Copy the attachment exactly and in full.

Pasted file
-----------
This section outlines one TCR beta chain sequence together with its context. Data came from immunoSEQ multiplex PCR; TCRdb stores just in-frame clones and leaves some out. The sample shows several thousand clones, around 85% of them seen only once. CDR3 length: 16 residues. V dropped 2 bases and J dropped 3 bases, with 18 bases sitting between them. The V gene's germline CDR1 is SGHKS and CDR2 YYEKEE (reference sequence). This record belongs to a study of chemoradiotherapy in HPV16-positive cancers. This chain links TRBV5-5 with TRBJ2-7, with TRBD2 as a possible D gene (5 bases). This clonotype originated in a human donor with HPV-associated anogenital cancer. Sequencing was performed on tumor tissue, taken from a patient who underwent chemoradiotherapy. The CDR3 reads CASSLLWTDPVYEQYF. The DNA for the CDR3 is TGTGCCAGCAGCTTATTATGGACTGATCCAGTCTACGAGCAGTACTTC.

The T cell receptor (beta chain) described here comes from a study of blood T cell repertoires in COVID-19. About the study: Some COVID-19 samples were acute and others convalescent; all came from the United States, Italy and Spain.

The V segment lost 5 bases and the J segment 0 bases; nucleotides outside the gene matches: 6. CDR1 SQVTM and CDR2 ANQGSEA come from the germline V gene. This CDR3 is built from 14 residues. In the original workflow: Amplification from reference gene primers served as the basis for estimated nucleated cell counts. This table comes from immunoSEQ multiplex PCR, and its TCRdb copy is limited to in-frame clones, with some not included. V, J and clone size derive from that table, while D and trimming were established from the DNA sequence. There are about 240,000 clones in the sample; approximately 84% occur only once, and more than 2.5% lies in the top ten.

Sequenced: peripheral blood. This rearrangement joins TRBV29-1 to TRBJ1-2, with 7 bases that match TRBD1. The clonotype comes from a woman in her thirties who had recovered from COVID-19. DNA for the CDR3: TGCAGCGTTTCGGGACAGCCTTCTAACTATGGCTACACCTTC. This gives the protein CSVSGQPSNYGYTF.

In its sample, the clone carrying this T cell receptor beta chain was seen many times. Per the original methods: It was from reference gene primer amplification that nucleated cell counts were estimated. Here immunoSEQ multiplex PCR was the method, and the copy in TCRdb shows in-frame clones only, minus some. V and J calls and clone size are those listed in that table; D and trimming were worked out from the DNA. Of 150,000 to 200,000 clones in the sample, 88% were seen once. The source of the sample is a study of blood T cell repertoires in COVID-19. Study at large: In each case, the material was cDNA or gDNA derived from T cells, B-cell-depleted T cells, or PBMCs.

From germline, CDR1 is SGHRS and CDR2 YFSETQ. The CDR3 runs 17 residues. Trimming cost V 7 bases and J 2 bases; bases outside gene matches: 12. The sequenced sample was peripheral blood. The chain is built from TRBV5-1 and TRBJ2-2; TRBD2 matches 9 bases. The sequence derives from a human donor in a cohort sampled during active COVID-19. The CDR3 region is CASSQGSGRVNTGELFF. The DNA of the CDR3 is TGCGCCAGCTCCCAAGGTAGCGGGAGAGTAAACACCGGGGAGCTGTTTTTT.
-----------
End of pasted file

This section outlines one TCR beta chain sequence together with its context. Data came from immunoSEQ multiplex PCR; TCRdb stores just in-frame clones and leaves some out. The sample shows several thousand clones, around 85% of them seen only once. CDR3 length: 16 residues. V dropped 2 bases and J dropped 3 bases, with 18 bases sitting between them. The V gene's germline CDR1 is SGHKS and CDR2 YYEKEE (reference sequence). This record belongs to a study of chemoradiotherapy in HPV16-positive cancers. This chain links TRBV5-5 with TRBJ2-7, with TRBD2 as a possible D gene (5 bases). This clonotype originated in a human donor with HPV-associated anogenital cancer. Sequencing was performed on tumor tissue, taken from a patient who underwent chemoradiotherapy. The CDR3 reads CASSLLWTDPVYEQYF. The DNA for the CDR3 is TGTGCCAGCAGCTTATTATGGACTGATCCAGTCTACGAGCAGTACTTC.

The T cell receptor (beta chain) described here comes from a study of blood T cell repertoires in COVID-19. About the study: Some COVID-19 samples were acute and others convalescent; all came from the United States, Italy and Spain.

The V segment lost 5 bases and the J segment 0 bases; nucleotides outside the gene matches: 6. CDR1 SQVTM and CDR2 ANQGSEA come from the germline V gene. This CDR3 is built from 14 residues. In the original workflow: Amplification from reference gene primers served as the basis for estimated nucleated cell counts. This table comes from immunoSEQ multiplex PCR, and its TCRdb copy is limited to in-frame clones, with some not included. V, J and clone size derive from that table, while D and trimming were established from the DNA sequence. There are about 240,000 clones in the sample; approximately 84% occur only once, and more than 2.5% lies in the top ten.

Sequenced: peripheral blood. This rearrangement joins TRBV29-1 to TRBJ1-2, with 7 bases that match TRBD1. The clonotype comes from a woman in her thirties who had recovered from COVID-19. DNA for the CDR3: TGCAGCGTTTCGGGACAGCCTTCTAACTATGGCTACACCTTC. This gives the protein CSVSGQPSNYGYTF.

In its sample, the clone carrying this T cell receptor beta chain was seen many times. Per the original methods: It was from reference gene primer amplification that nucleated cell counts were estimated. Here immunoSEQ multiplex PCR was the method, and the copy in TCRdb shows in-frame clones only, minus some. V and J calls and clone size are those listed in that table; D and trimming were worked out from the DNA. Of 150,000 to 200,000 clones in the sample, 88% were seen once. The source of the sample is a study of blood T cell repertoires in COVID-19. Study at large: In each case, the material was cDNA or gDNA derived from T cells, B-cell-depleted T cells, or PBMCs.

From germline, CDR1 is SGHRS and CDR2 YFSETQ. The CDR3 runs 17 residues. Trimming cost V 7 bases and J 2 bases; bases outside gene matches: 12. The sequenced sample was peripheral blood. The chain is built from TRBV5-1 and TRBJ2-2; TRBD2 matches 9 bases. The sequence derives from a human donor in a cohort sampled during active COVID-19. The CDR3 region is CASSQGSGRVNTGELFF. The DNA of the CDR3 is TGCGCCAGCTCCCAAGGTAGCGGGAGAGTAAACACCGGGGAGCTGTTTTTT.